Board index » delphi » TList.Sort Access Violation

TList.Sort Access Violation

I've got a TList that I created and I'm trying to sort it, however, it keeps
blowing up with an "Access Violation" error.  Here is some of my code:

{here is my define for CalcOrd record}
type
   pCalcOrd = ^CalcOrd;
   CalcOrd = Record
      Order : Double;
      Count : Integer;
   end;

{...skipped a bunch of code...}

aCalcOrd := TList.Create;

{some code to fill up aCalcOrd, (also skipped some code)}

rRecpRec := aRecs[X];
New(rCalcOrd);
rCalcOrd^.Order := rRecpRec.Order;
rCalcOrd^.Count := 1;
aCalcOrd.Add(rCalcOrd);

{by the time I get to this point, aCalcOrd has only one record}
aCalcOrd.Sort(CalcSort);

Here is my CalcSort function:
function CalcSort(Item1, Item2: Pointer) : Integer;
Var
   nOrder1, nOrder2 : Double;
   nCount1, nCount2 : Integer;
Begin
   Result := 0;
   {Blows up on the following line when it hits this function the 3rd time.
   nOrder1 := pCalcOrd(Item1)^.Order;
   nOrder2 := pCalcOrd(Item2)^.Order;
   nCount1 := pCalcOrd(Item1)^.Count;
   nCount2 := pCalcOrd(Item2)^.Count;
   if nCount1 = nCount2 then
      if nOrder1 < nOrder2 then
         Result := -1
      else
         Result := 1
   else
      if nCount1 > nCount2 then
         Result := 1
      else
         Result := -1;
end;

There is only one element in aCalcOrd.  My first question is, Why is it
hitting this function 3 times??  My second question is, why does Item1
appear not to be empty (Access Violation) on the 3rd try?

Any help you can offer is appreciated.

Thanks,
Jesse

 

Re:TList.Sort Access Violation


Quote
Jesse Castleberry wrote in message <6nqih0$lt...@news10.ispnews.com>...
>I've got a TList that I created and I'm trying to sort it, however, it
keeps
>blowing up with an "Access Violation" error.  Here is some of my code:
[ ]
>There is only one element in aCalcOrd.  My first question is, Why is it
>hitting this function 3 times??  My second question is, why does Item1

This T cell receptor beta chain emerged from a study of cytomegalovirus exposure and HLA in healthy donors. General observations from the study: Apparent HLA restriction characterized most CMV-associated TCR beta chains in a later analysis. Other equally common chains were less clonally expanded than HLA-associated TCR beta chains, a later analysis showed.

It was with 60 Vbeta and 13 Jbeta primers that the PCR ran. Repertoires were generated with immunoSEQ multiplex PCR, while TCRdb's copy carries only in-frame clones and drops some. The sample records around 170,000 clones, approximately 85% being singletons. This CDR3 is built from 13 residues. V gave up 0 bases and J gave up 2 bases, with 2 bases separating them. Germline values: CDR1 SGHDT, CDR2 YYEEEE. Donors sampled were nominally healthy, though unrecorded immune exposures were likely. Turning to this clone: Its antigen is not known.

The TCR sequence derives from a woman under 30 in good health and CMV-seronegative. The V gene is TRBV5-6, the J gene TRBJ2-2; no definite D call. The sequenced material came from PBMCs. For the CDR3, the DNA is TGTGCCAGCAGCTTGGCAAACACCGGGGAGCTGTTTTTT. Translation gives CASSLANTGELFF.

>appear not to be empty (Access Violation) on the 3rd try?

The TList somehow thinks there's more than one item.
Recall that TList range is 0..N

I can't tell anything else from the posted code.
--
Grace + Peace | Peter N Roth | Engineering Objects Int'l
     Now shipping the CatapultEngine? for Delphi 3+
                http://www.inconresearch.com/eoi

Re:TList.Sort Access Violation


In article <6nqih0$lt...@news10.ispnews.com>

Quote
"Jesse Castleberry" <D...@iThink.net> writes:
> There is only one element in aCalcOrd.  My first question is, Why is it
> hitting this function 3 times??  My second question is, why does Item1
> appear not to be empty (Access Violation) on the 3rd try?

TList.Sort might be hitting your compare function thrice because Sort
uses a quick sort routine if I remember correctly. You'd have to
research the quick sort algorithm to know for sure how many iterations
the algorithm must go through before finishing.

No doubt the sort routine probably swapped Item1 for Item2 at some
point, and perhaps did not clear out the pointer as expected. (pointers
typically have to be reset to nil in Delphi by hand, but which can also
easily be overlooked).

===========================
Mike Powell
mi...@rt66.com
http://www.rt66.com/~mikep/

Re:TList.Sort Access Violation


Quote
>The TList somehow thinks there's more than one item.
>Recall that TList range is 0..N

I remembered that, but I don't think this has any bearing on the sort
routine, does it?

Jesse

Re:TList.Sort Access Violation


In article <6nqih0$lt...@news10.ispnews.com>, "Jesse Castleberry"

Quote
<D...@iThink.net> writes:
>   if nCount1 = nCount2 then
>      if nOrder1 < nOrder2 then
>         Result := -1
>      else
>         Result := 1
>   else
>      if nCount1 > nCount2 then
>         Result := 1
>      else
>         Result := -1;
>end;

I just wonder if it may be because you never return a zero. I think that the
quicksort relies on the value becoming 0 at some time (look in Classes.Pas at
QuickSort()).

In any case it may be more efficient code to write :-

if nCount1 <> nCount2 then
  Result := nCount1 - nCount2
else
  Result := trunc(nOrder1 - nOrder2) {may have to put a *100 here to sort on
cents / pence}
end;

Alan Lloyd
alangll...@aol.com

Re:TList.Sort Access Violation


On Mon, 6 Jul 1998 09:12:10 -0400, "Jesse Castleberry"

Quote
<D...@iThink.net> wrote:
>I've got a TList that I created and I'm trying to sort it, however, it keeps
>blowing up with an "Access Violation" error.

As you've guessed, pCalcOrd(nil)^.Order will cause an access
violation. CalcSort should check for nil pointers.

Quote
>There is only one element in aCalcOrd.  My first question is, Why is it
>hitting this function 3 times??  My second question is, why does Item1
>appear not to be empty (Access Violation) on the 3rd try?

QuickSort wasn't designed for arrays that included only a single item.